“We call on politicians to treat this major incident no less than a terrorist attack,” the association said in a statement. “We call on the government to do more to tackle this hateful evil ideology, which has spread over these past years and resulted in an increase of Islamophobic attacks and division of our society, as well as spreading of hate.”
Brendan Cox, whose wife, Jo Cox, a member of Parliament, was shot and killed last year in the north of England by a right-wing extremist, said it was imperative to battle hateful ideology against Muslims, just as it was necessary to fight Islamist hate preachers.
“When islamist terrorists attack we rightly seek out hate preachers who spur them on,” Cox wrote on Twitter. “We must do the same to those who peddle Islamophobia.”
Shiraz Maher, deputy director of the International Center for the Study of Radicalization, at King’s College London, said that some supporters of the Islamic State, also known as ISIS or ISIL, were already seeking to exploit the attack by framing it as a part of a larger war between Muslims and non-Muslims, and by calling for retaliation.
“ISIS has long held the idea of wanting to provoke the West, not just by provoking governments but also by creating pressure on society so that people are driven toward the extremes,” he said.
He said the authorities needed to be vigilant for assaults against Muslims, as the Finsbury Park assailant appeared to have co-opted an Islamic State tactic — using a vehicle to attack civilians.
May, under fierce criticism for her reaction to the Grenfell Tower fire and for her initial failure to meet those wounded there, quickly condemned the Finsbury Park attack and visited the mosque.
After her gamble in calling a general election backfired, leaving her without a parliamentary majority, May’s position is weak, and she is scrambling to assemble a deal with the Democratic Unionist Party of Northern Ireland to stay in power.
The driver of the van on Monday was arrested after bystanders prevented him from fleeing, the police said in a statement. Basu of the Metropolitan Police praised those who had intervened, saying they had responded quickly and calmly despite being shaken, scared or angry.
He said the police had received a number of calls reporting that a van had rammed into pedestrians, and that officers in the area had responded instantly.
Aweys Sheikh, 45, said that he was walking home from the Muslim Welfare House, a community center on nearby Seven Sisters Road, shortly after midnight when he heard a noise and people screaming. “Then I saw the back of the van,” he said, and he ran to help.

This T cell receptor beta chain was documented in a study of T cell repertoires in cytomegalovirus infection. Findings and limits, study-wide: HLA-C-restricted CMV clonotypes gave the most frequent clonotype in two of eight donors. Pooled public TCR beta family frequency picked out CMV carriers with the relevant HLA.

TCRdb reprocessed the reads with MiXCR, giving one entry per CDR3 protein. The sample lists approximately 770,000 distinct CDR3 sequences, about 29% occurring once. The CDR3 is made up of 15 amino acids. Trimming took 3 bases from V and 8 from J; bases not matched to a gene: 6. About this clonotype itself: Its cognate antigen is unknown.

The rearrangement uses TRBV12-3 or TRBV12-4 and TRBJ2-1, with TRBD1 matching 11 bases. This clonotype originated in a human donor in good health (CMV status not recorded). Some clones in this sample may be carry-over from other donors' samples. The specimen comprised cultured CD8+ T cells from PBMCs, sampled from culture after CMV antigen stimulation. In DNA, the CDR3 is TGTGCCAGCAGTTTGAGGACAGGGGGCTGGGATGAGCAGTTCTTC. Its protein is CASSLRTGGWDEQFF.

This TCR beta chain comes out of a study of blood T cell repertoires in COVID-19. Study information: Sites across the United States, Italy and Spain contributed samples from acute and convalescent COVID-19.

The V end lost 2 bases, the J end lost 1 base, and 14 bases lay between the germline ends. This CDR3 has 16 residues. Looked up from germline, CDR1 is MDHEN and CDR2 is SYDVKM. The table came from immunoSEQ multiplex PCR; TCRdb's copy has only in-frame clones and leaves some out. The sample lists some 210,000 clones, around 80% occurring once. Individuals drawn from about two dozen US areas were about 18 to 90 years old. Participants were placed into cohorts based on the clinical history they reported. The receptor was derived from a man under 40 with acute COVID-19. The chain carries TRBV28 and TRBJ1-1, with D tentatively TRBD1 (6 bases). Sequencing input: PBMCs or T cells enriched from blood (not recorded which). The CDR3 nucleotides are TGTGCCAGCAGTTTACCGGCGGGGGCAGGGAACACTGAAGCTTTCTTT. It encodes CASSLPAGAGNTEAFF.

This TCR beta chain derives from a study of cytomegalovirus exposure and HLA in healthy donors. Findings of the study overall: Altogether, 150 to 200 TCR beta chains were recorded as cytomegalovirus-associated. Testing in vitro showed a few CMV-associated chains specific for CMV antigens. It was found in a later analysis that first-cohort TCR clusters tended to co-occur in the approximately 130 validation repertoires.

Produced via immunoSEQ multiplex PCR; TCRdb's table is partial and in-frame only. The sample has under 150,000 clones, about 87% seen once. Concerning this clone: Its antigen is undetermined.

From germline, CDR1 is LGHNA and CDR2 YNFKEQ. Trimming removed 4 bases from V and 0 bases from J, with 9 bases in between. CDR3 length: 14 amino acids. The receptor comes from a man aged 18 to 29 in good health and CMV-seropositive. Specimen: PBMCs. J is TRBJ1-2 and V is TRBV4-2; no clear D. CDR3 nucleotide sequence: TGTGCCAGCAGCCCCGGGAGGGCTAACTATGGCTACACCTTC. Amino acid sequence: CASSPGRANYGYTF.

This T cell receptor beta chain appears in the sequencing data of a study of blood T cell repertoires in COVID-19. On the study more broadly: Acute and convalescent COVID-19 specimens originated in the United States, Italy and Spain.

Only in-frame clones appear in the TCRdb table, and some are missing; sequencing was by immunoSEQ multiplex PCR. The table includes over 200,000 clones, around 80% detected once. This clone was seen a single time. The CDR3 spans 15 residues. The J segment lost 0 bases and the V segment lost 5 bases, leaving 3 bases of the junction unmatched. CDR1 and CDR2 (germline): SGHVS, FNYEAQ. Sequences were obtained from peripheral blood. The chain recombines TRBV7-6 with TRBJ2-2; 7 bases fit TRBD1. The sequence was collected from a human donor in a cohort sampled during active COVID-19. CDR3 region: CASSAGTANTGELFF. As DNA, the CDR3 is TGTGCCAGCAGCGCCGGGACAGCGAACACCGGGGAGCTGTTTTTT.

“I saw the man who came out of the van, he tried to escape so I held him down with two more boys,” he said.
Another witness, Boubou Sougou, 23, said, “I saw the attacker attempting to run away, but people from the mosque held him back.”
“Some of them wanted to beat him up but were stopped by the ones that were holding him until the police came,” he added.
Mohammed Mahmoud, the 30-year-old imam of the Muslim Welfare House, was praised for helping to form a protective ring around the suspect after he was apprehended by a group of worshippers.
Mahmoud told the BBC that the attack happened five minutes after the end of evening prayers and that the van had rammed into a crowd that had been helping an ailing man, dragging two people underneath the vehicle.
He said that there had been 10 to 15 people at the scene of the attack, some trying to resuscitate the victim and three others holding the assailant, who, he said, had appeared calm. He added that after the attack, the man had said, “I did my bit.”
There were reports that other people had fled from the van after the attack, but Basu seemed to discount that theory, saying there were no other suspects.
By midmorning, police officers had cordoned off a corner of Seven Sisters Road, and news cameras were swarming nearby. Police vans that had been on site began to leave, though traffic on a nearby major thoroughfare, Blackstock Road, was restricted.
Forensics officers were analyzing the van used by the attacker, which British news reports said was rented from Pontyclun Van Hire, in the village of Pontyclun in Wales, near Cardiff. The company said it was fully cooperating with the police.
The Finsbury Park Mosque, a major house of worship in North London, opened in 1994 and became a hotbed of Islamist militants, but it was reconstituted in 2005 with a “new ethos,” and Christian ministers gathered there Monday to show solidarity.
“There are very good friendships between the Christian and Muslim communities here,” said the Rev. Daniel Sandham of St. John the Evangelist, a nearby church. “It has sought to be a beacon for the community.”